A new drug candidate, Paxlovid, which has proven to be effective against the SARS-CoV-2 virus, and a superionic ice that is neither liquid nor solid, both based on research at the Advanced Photon Source (APS), are featured in the November 15, 2021 issue of the U. S. Department of Energy (DOE) “Communique” e-newsletter.
Stephen Streiffer, Argonne Deputy Laboratory Director for Science & Technology and Interim Associate Laboratory Director for Photon Sciences, called this “great recognition for our users and for the APS!”
The “Communique” Basic Breakthrough section reports that the “Advanced Photon Source helps Pfizer create COVID-19 antiviral treatment. Pharmaceutical company Pfizer has announced the results of clinical trials of its new oral antiviral treatment against COVID-19. The new drug candidate, Paxlovid, proved to be effective against the SARS-CoV-2 virus, which causes COVID-19, according to results released by Pfizer on November 5. The antiviral drug has the potential to eliminate up to nine out of ten hospitalizations caused by the virus. Scientists at Pfizer created Paxlovid with the help of the ultrabright X-rays of the Advanced Photon Source, a DOE Office of Science user facility at Argonne National Laboratory. The National Virtual Biotechnology Consortium helped make the Advanced Photon Source available for COVID-19 research. The scientists used the facility to determine the atomic structure of the antiviral candidate.” This breakthrough research was carried out at the Industrial Macromolecular Crystallography Association Collaborative Access Team (IMCA-CAT) beamline at the APS, operated by the Hauptman-Woodward Medical Research Institute (HWI) on behalf of a collaboration of pharmaceutical companies, of which Pfizer is a member.
Under the heading “In the News,” Strange, dark, and hot ice could explain Uranus and Neptune’s wonky magnetic fields links to the Popular Science article about a layer of “hot,” electrically conductive ice that could be responsible for generating the magnetic fields of ice giant planets like Uranus and Neptune. This work from the Carnegie Institute for Science and the University of Chicago Center for Advanced Radiation Sources researchers was carried out at the GeoSoilEnviroCARS 13-ID x-ray beamline at the DOE’s APS. The study, published in Nature Physics, reveals the conditions under which two such superionic ices form. More on this subject can be found on the APS web site, the Carnegie Institute for Science web site, and the University of Chicago web site.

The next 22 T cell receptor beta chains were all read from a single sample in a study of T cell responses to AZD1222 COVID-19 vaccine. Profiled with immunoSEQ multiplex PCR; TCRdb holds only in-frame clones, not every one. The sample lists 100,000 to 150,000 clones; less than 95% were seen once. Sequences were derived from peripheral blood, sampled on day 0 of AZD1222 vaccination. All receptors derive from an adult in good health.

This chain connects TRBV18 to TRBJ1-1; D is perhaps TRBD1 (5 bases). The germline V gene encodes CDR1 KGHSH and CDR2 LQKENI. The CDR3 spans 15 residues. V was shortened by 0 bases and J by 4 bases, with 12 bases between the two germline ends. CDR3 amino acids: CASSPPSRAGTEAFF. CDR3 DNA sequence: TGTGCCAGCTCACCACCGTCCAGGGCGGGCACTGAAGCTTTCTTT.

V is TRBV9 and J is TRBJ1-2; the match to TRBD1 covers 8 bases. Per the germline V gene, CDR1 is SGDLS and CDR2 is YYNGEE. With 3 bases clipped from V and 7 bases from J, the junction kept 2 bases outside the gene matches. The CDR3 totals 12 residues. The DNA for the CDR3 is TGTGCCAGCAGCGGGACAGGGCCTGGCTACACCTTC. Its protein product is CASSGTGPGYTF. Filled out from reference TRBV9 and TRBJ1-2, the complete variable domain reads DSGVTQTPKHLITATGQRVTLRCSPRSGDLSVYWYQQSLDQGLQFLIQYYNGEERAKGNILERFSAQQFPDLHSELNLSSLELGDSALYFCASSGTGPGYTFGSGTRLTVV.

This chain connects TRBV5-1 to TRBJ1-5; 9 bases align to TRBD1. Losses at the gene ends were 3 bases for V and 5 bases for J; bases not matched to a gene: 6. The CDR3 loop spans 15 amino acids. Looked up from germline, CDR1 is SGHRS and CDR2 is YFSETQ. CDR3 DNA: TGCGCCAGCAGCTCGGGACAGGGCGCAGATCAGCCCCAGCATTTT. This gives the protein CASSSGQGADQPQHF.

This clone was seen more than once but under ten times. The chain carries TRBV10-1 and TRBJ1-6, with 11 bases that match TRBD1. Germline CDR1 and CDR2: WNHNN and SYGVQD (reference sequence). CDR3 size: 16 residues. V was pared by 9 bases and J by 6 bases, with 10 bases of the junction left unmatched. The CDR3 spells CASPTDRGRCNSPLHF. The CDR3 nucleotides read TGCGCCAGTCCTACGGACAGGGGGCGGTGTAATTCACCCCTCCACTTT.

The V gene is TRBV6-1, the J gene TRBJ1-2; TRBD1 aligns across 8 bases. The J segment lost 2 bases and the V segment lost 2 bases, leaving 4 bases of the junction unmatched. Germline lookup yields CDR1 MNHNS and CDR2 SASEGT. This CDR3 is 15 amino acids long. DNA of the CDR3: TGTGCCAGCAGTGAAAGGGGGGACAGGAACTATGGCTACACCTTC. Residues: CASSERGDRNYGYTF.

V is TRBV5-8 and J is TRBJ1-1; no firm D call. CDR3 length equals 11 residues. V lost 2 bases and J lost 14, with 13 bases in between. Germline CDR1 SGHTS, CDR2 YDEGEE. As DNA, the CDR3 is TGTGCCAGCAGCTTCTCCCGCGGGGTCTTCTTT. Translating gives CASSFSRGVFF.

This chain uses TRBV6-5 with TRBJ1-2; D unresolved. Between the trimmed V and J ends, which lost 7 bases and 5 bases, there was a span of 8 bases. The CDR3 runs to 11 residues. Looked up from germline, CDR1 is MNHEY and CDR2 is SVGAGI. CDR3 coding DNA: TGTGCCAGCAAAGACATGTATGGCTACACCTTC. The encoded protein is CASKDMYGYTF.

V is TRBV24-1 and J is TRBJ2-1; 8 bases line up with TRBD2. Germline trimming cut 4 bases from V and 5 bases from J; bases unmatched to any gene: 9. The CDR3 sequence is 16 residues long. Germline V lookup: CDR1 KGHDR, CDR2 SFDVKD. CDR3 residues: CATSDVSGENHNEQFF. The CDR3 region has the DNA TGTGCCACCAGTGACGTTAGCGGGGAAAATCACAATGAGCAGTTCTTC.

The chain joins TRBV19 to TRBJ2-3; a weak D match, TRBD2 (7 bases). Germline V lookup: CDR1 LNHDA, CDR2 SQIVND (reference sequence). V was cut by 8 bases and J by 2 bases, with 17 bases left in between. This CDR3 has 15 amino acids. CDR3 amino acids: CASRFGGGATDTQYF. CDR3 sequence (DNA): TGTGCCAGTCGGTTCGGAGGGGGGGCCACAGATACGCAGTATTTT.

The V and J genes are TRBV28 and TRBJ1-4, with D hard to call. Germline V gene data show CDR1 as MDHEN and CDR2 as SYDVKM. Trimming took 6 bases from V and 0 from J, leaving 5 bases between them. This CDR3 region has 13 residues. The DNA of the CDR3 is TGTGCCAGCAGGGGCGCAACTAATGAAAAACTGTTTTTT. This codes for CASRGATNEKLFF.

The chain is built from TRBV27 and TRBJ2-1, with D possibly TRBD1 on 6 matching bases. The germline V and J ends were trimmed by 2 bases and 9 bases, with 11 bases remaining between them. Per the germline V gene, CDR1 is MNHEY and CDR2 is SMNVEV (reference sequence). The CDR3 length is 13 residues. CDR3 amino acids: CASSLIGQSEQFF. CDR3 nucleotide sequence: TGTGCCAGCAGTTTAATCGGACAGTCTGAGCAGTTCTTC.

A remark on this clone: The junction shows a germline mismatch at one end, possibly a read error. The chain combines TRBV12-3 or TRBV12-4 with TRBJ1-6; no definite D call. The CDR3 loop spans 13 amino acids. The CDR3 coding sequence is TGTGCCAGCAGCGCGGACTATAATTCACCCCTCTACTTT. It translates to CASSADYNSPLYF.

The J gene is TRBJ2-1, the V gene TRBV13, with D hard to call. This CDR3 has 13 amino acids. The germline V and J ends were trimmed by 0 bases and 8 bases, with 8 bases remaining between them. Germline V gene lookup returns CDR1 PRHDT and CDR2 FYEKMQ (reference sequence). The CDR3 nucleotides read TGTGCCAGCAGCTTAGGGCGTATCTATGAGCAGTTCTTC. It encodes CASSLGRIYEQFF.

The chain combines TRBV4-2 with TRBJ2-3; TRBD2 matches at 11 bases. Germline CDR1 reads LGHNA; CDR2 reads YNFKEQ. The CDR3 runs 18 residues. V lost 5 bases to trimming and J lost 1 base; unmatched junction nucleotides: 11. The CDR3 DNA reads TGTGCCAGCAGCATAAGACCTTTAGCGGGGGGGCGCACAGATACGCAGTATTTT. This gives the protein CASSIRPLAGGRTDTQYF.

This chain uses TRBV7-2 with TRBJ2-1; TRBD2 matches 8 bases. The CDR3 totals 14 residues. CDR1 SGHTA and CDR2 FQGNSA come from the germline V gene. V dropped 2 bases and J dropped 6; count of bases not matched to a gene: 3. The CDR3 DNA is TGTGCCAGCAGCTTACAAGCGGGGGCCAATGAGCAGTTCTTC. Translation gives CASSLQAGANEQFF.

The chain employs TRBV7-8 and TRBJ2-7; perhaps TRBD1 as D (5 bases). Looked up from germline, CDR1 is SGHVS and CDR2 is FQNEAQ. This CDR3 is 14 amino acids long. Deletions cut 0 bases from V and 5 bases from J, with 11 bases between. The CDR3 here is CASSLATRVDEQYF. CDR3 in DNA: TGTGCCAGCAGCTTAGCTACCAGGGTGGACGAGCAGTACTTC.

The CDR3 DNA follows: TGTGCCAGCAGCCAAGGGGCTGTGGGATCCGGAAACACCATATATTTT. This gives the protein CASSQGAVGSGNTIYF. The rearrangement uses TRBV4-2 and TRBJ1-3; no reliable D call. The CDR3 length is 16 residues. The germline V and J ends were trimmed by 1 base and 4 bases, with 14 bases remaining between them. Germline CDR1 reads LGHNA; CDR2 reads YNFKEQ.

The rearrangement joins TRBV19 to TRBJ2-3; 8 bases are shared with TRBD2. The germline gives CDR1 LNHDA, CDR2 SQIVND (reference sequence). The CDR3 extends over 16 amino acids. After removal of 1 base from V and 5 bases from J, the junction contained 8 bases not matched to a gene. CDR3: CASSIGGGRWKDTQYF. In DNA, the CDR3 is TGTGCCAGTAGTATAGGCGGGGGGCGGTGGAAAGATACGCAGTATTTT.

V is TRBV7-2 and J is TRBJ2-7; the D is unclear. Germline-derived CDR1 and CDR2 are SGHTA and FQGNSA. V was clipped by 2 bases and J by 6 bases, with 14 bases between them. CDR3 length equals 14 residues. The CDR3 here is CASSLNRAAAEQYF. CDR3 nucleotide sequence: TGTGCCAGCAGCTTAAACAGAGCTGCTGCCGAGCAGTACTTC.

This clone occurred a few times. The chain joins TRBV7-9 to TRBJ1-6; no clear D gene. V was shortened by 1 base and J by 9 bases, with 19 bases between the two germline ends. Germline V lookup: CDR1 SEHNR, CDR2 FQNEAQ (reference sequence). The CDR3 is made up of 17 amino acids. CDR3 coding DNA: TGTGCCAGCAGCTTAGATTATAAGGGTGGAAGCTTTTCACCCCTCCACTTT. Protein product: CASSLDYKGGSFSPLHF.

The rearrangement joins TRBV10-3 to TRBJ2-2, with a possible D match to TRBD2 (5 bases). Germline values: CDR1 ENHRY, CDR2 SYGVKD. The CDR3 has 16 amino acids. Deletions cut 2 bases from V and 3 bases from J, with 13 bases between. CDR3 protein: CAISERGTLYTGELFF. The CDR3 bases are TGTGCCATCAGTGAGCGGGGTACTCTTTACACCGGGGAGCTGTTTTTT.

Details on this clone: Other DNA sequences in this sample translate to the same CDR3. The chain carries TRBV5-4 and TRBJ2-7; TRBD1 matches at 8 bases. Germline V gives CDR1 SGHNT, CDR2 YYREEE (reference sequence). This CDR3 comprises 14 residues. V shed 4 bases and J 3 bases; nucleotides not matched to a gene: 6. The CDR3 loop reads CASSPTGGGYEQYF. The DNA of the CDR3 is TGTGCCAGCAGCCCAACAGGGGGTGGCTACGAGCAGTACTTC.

The U.S. Department of Energy's APS at Argonne National Laboratory is one of the world’s most productive x-ray light source facilities. Each year, the APS provides high-brightness x-ray beams to a diverse community of more than 5,000 researchers in materials science, chemistry, condensed matter physics, the life and environmental sciences, and applied research. Researchers using the APS produce over 2,000 publications each year detailing impactful discoveries, and solve more vital biological protein structures than users of any other x-ray light source research facility. APS x-rays are ideally suited for explorations of materials and biological structures; elemental distribution; chemical, magnetic, electronic states; and a wide range of technologically important engineering systems from batteries to fuel injector sprays, all of which are the foundations of our nation’s economic, technological, and physical well-being.
Argonne National Laboratory seeks solutions to pressing national problems in science and technology. The nation's first national laboratory, Argonne conducts leading-edge basic and applied scientific research in virtually every scientific discipline. Argonne researchers work closely with researchers from hundreds of companies, universities, and federal, state and municipal agencies to help them solve their specific problems, advance America's scientific leadership and prepare the nation for a better future. With employees from more than 60 nations, Argonne is managed by UChicago Argonne, LLC, for the U.S. DOE Office of Science.
The U.S. Department of Energy's Office of Science is the single largest supporter of basic research in the physical sciences in the United States and is working to address some of the most pressing challenges of our time. For more information, visit the Office of Science website.